Knoepke signs ATO, set to make pro debut


Jordan McAlpine,

Nate Knoepke played 134 games as a Maverick. He signed an amateur tryout offer with the Rochester Americans and will make his professional debut Friday night. Photo courtesy of Omaha Athletics.

Saying Nate Knoepke has had a whirlwind of a week would be an understatement.

After having his season and college career come to an end last Saturday in Kalamazoo, Knoepke returned to Omaha on Sunday wondering what the next step in his hockey career would be. Knoepke went to Baxter Arena Monday morning for his exit meeting with the Omaha coaching staff and went back home as if it was a normal day.

While working on homework a few hours later, he received a call from his advisor telling him that a possible contract was in the works, but nothing was done yet. Knoepke put his phone down and went back to his assignment. However, his phone rang again no more than 30 minutes later.

“Get your bags packed. You might be flying out tonight, you might be flying out tomorrow,” Knoepke remembered of the call. “I just kind of dropped everything and tried to figure out what’s next.”

What’s next was a flight to Rochester, New York, on Tuesday afternoon. Officially announced on Wednesday, Knoepke signed an amateur tryout offer (ATO) with the Rochester Americans, the AHL affiliate of the Buffalo Sabres. Knoepke will make his professional debut Friday night against the Cleveland Monsters.

After spending four years with the Mavericks, it’ll be quite the change of scenery for the 22-year-old defenseman. However, it won’t be the first time Knoepke has joined a team midseason.

Knoepke played two games at the University of Minnesota during the 2017-18 season before joining Sioux City (USHL). That decision to leave Minnesota led to Mike Gabinet and the Mavericks giving him a second chance at the collegiate level. He plans to make the most of this opportunity in Rochester too.

“I think I can learn a little bit from jumping from juniors to Minnesota, where things didn’t really go exactly how I hoped,” Knoepke said. “And I think I look back at that now and I know I’ve just got to have a lot more confidence in myself this time around.”

An assistant captain the last two years, Knoepke skated in 134 games as a Maverick. The Minnesota native said his favorite memory in Omaha will always be the Pod and the thing he’ll miss the most will simply be the day-to-day life around Baxter Arena with his teammates.

One of four fifth-year players on this season’s roster, Knoepke said the decision to return was an easy one. Partly because he needed to for school, but also because there was a sense of unfinished business after reaching the NCAA Tournament last March.

Nearly a year later, the Mavericks find themselves on the outside looking in. Although it was a disappointing season from that standpoint, Knoepke said he’s extremely thankful he returned for his final year. He’s also proud of the resiliency the group showed.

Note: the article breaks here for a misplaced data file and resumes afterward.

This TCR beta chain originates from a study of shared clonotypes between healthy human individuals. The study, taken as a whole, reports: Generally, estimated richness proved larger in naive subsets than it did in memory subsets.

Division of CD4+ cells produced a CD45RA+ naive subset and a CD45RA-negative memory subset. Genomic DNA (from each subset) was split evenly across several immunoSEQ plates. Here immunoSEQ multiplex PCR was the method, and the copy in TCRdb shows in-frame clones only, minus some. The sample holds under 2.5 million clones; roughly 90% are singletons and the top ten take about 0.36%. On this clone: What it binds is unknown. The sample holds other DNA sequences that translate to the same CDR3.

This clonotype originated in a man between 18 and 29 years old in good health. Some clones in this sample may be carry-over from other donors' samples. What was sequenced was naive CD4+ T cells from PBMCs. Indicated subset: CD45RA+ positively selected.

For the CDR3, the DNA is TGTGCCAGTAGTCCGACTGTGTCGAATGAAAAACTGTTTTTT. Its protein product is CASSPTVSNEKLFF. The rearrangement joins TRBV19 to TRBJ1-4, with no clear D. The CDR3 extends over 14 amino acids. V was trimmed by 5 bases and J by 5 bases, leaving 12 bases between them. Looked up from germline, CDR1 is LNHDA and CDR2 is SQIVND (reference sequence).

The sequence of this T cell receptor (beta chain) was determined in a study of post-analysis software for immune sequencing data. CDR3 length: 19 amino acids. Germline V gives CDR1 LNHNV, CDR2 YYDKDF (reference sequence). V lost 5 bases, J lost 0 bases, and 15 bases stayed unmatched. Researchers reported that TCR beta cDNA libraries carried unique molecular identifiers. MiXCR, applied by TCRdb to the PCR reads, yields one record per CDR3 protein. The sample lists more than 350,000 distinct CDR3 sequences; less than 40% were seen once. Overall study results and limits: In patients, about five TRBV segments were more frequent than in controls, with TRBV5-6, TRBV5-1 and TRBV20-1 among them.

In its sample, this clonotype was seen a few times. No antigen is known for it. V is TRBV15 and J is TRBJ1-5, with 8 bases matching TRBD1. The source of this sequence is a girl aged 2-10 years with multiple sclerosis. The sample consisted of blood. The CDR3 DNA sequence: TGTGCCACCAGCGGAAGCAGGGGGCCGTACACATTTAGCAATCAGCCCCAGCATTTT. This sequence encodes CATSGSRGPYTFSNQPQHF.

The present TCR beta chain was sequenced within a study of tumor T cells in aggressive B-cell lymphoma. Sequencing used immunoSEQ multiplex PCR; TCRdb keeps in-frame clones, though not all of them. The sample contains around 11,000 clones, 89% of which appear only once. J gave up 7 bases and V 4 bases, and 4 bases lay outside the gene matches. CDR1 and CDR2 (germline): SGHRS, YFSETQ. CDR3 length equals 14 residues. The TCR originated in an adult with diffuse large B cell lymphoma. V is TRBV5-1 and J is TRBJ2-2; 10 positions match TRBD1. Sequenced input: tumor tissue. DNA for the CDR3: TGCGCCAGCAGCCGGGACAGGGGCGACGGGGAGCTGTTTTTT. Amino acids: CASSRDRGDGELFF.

“It was a roller coaster,” Knoepke said of this season. “Obviously we came up short, but it’s kind of a testament to the group. We had those losses against bottom-30 teams that really hurt us in the PairWise, but we were still right there towards the end of the season.

“I know nobody in that locker room gave up at all after that weekend at Miami, and that’s one of the things I’m proudest of our group. That was kind of the realization where alright, if we want to make it, we need to dial it in and make a run here. I think everyone came to work and after that, we took a big step at the end. I thought we played well at Western (Michigan) too, but things didn’t go our way.”

The Mavericks returned home from Oxford and went on a 4-2 run, capped off by a 4-1 win over North Dakota on senior night. Knoepke said the final three weeks were some of the most fun he’s had playing hockey, especially with the crowds and energy inside Baxter Arena.

Fittingly enough, he netted his first and only goal of the season in that senior night win. Knoepke joked he saved the best for last.

However, the offensive numbers aren’t what Knoepke will be remembered for. He brought consistency on a nightly basis and provided the Mavericks a steady presence on the blue line.

“I just want to be remembered as a hard-working guy that didn’t really care about the spotlight or anything,” Knoepke said. “I just always wanted to try and do anything I could for the team and help us get a win.”

Although Knoepke now finds himself more than 1,000 miles away from Omaha, the newest old bull has a message for the next wave of Mavericks.

“Look back at how our class came in,” Knoepke said. “We didn’t have a bad team, we just suffered a tough year. We ended up with nine wins the whole year my first season, so we had a really tough year. But you just have to put your head down and just go to work.

“That’s kind of what the mentality we took the last three years and I know (Gabinet) has been trying to put that into the culture here where it’s a work before skill mentality. And things are going to be tough every year, so you have to just stick with it. We had a great team this year and things were tough, so you just kind of have to cancel the noise and keep working. But enjoy your time (in Omaha) because it goes by fast.”